'Fuel poverty' in England can only be alleviated by nuclear and they know it.

Slovakia: 50% of electric capacity is nuclear, and it's passed stress tests.

I could go on and on with links to show places where nuclear energy is moving forward, but suffice it to say that the entire world is NOT anti-nuclear. Recent polls in the United States still show a positive for nuclear energy in acceptance.

Even with the horrible mainstream reporting on nuclear energy and the Fukushima accident, and the rampant celebrity anti-nuclearism as well.

It is in the context I've outlined above that I await the results of this symposium. I've been assured by Dr. Stricker that we'll have as much information from the event as possible. I should also note that each of the speakers has a paper linked right at the AAAS page; these provide great information on the topic. It is about time that the press came to terms with its poor job in reporting technical issues; perhaps this AAAS symposium will wake some of the people in the mainstream media up.

5:10 PM Eastern Wednesday January 4, 2012


  1. Happy New Year All!

    Will, I regret you and Rod Adams have no seats at this symposium. Nuclear energy desperately needs a pair of nuclear Carl Sagans espousing the true virtues of this energy source. It says something of how senselessly alarmist nuclear-phobia is when there are those who even regret "we're" going to contaminate Mars with Curiosity rover's RTGs! In addition, I have to respectfully defer from your gentlemanly highly diplomatic posture so defining the "horrible" and "incorrect, but seriously flawed" "MISreporting" by the media on Fukushima. Rather, without pulling punches, it was a willful agenda-driven scattergun disinformation and FUD smear campaign to "serve the public welfare" by disaffecting the public from nuclear energy for reasons Luddite, piously moral, outrageously eco-puritanical, wartime/cold-war historical, and philosophical. We don't need any "hints" they're anti-nuclear; the question's just how deeply steeped and insidious they are in this _war_ against nuclear energy. Really, let me ask just how many other topics and issues does the media so pretzel the truth so blantantly? Rather than merely discuss the horse-out-the-barn-doors effects of this pernicious anti-nuclear slander, this symposium should laser-pin-point and expose and chide the coyly tacit anti-nuclear saturated editorial boards and journalistic individuals and organizations involved and cite a public challenge putting them on the carpet to back-up their hit n' run har'em-scare'em facts and sources. You gotta grab the bull by the horns if you wanna stop getting gored!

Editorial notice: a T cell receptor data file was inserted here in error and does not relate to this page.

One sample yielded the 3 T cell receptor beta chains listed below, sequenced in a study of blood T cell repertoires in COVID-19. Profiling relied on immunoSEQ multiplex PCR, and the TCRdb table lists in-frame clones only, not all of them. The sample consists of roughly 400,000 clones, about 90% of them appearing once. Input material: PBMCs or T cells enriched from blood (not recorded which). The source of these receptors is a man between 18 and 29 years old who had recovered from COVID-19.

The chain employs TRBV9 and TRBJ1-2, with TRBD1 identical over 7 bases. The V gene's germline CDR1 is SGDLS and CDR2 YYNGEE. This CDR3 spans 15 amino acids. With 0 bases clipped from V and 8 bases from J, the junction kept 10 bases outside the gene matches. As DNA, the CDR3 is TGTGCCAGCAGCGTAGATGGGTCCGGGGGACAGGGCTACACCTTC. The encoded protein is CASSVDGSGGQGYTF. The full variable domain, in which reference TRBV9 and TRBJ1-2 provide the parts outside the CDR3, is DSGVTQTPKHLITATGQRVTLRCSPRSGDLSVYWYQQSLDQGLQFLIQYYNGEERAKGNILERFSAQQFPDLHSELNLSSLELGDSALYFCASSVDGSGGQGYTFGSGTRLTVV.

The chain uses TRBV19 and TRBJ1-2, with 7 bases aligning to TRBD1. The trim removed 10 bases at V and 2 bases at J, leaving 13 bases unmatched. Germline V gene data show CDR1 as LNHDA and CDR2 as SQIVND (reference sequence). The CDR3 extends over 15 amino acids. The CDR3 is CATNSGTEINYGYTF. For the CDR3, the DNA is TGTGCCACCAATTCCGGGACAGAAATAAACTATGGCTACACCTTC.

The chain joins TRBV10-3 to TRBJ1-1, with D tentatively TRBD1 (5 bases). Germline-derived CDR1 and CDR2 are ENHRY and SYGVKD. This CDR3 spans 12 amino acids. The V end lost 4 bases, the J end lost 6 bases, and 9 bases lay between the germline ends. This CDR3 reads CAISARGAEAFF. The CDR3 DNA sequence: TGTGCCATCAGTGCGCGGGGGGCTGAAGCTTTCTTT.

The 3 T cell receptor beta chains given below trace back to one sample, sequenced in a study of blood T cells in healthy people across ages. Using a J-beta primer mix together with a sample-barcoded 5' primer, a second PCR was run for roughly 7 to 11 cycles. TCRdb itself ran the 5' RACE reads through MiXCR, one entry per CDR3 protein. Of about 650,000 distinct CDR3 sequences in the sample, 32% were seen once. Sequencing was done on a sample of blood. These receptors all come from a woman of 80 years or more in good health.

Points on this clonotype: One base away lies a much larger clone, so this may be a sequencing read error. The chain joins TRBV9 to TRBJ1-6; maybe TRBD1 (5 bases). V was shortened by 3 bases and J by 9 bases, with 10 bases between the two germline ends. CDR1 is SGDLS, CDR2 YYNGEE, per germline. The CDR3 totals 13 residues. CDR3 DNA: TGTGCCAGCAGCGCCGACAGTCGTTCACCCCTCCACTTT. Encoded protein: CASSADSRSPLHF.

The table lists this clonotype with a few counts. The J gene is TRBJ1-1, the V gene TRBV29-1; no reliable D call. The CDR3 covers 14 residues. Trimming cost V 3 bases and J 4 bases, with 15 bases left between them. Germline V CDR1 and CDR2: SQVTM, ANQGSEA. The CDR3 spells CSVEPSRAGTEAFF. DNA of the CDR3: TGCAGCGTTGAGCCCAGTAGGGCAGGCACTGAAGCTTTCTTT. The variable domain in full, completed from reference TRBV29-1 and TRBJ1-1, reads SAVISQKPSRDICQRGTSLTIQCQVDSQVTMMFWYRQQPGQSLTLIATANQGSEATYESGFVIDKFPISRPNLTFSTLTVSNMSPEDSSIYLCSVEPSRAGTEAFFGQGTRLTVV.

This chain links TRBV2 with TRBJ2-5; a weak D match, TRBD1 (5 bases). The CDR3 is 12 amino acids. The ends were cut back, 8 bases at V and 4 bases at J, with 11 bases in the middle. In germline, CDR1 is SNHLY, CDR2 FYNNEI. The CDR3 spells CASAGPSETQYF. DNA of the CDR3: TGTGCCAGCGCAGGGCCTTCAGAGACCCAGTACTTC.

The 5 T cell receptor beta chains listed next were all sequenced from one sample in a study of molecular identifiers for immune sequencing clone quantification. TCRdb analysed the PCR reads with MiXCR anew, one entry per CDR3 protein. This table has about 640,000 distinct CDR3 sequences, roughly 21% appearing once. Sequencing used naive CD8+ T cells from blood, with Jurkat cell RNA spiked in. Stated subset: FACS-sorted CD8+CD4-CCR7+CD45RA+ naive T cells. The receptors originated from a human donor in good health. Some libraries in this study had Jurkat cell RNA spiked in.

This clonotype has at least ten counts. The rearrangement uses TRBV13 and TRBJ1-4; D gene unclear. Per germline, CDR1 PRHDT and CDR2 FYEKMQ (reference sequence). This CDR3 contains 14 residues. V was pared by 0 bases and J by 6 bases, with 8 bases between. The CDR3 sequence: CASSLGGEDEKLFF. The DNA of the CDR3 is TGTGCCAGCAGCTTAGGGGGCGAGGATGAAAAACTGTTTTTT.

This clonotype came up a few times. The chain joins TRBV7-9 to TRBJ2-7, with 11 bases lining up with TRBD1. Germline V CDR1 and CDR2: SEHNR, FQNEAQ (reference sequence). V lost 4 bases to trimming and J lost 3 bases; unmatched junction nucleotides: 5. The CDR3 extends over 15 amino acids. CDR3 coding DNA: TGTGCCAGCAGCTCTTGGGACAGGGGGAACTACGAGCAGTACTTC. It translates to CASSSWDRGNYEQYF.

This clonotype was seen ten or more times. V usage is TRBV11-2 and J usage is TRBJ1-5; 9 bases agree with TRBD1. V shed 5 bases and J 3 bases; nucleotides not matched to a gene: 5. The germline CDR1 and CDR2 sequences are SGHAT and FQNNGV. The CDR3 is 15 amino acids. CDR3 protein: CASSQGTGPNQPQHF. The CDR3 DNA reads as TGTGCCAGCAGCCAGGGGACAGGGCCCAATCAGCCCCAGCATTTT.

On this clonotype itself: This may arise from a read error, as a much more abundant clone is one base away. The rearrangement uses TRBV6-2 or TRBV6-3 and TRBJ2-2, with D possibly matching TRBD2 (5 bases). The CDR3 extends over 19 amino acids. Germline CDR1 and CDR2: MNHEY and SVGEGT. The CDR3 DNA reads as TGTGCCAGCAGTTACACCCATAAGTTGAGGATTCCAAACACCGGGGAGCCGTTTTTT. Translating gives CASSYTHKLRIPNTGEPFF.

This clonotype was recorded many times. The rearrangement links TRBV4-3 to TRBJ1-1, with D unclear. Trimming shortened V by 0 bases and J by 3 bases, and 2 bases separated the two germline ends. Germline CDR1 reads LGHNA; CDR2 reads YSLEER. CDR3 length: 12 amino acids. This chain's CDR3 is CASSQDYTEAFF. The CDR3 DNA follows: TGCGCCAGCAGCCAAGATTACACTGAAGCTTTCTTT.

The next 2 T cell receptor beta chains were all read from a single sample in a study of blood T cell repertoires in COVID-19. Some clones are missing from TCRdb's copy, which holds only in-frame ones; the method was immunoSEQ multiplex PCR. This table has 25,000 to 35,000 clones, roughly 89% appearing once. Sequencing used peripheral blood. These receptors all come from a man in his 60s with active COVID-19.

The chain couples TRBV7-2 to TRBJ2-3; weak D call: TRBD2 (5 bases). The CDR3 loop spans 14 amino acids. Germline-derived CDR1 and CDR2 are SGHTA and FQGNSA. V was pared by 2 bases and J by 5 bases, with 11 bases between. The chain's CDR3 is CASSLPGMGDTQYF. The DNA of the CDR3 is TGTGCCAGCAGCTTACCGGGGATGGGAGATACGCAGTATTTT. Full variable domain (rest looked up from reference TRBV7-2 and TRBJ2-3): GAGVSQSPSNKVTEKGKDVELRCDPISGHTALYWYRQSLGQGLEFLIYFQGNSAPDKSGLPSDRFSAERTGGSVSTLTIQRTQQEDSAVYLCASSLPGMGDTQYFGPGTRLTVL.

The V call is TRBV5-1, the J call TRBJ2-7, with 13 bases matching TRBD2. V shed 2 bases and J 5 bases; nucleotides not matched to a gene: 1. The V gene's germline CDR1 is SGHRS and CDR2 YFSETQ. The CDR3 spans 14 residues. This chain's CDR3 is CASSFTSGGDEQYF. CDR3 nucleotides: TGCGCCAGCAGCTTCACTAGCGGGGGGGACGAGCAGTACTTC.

James Greenidge
    Queens NY

  2. @Jim: And a very Happy New Year to you too! I agree with everything in your post and frankly it gave me a good laugh -- not just your choice of words, but to see someone give the anti-nukes "both barrels" as it were. I might refer anyone reading this exchange back to my post on the "Misinformation Superhighway" vis a vis reporting on things nuclear in the wider media should they wish to see more of what Jim and I are agreeing on here!

    I do believe we all did grab the bull by the horns in relation to the latest Mangano-produced FUD "peer reviewed" paper... so we are gaining some traction. For that we can be thankful!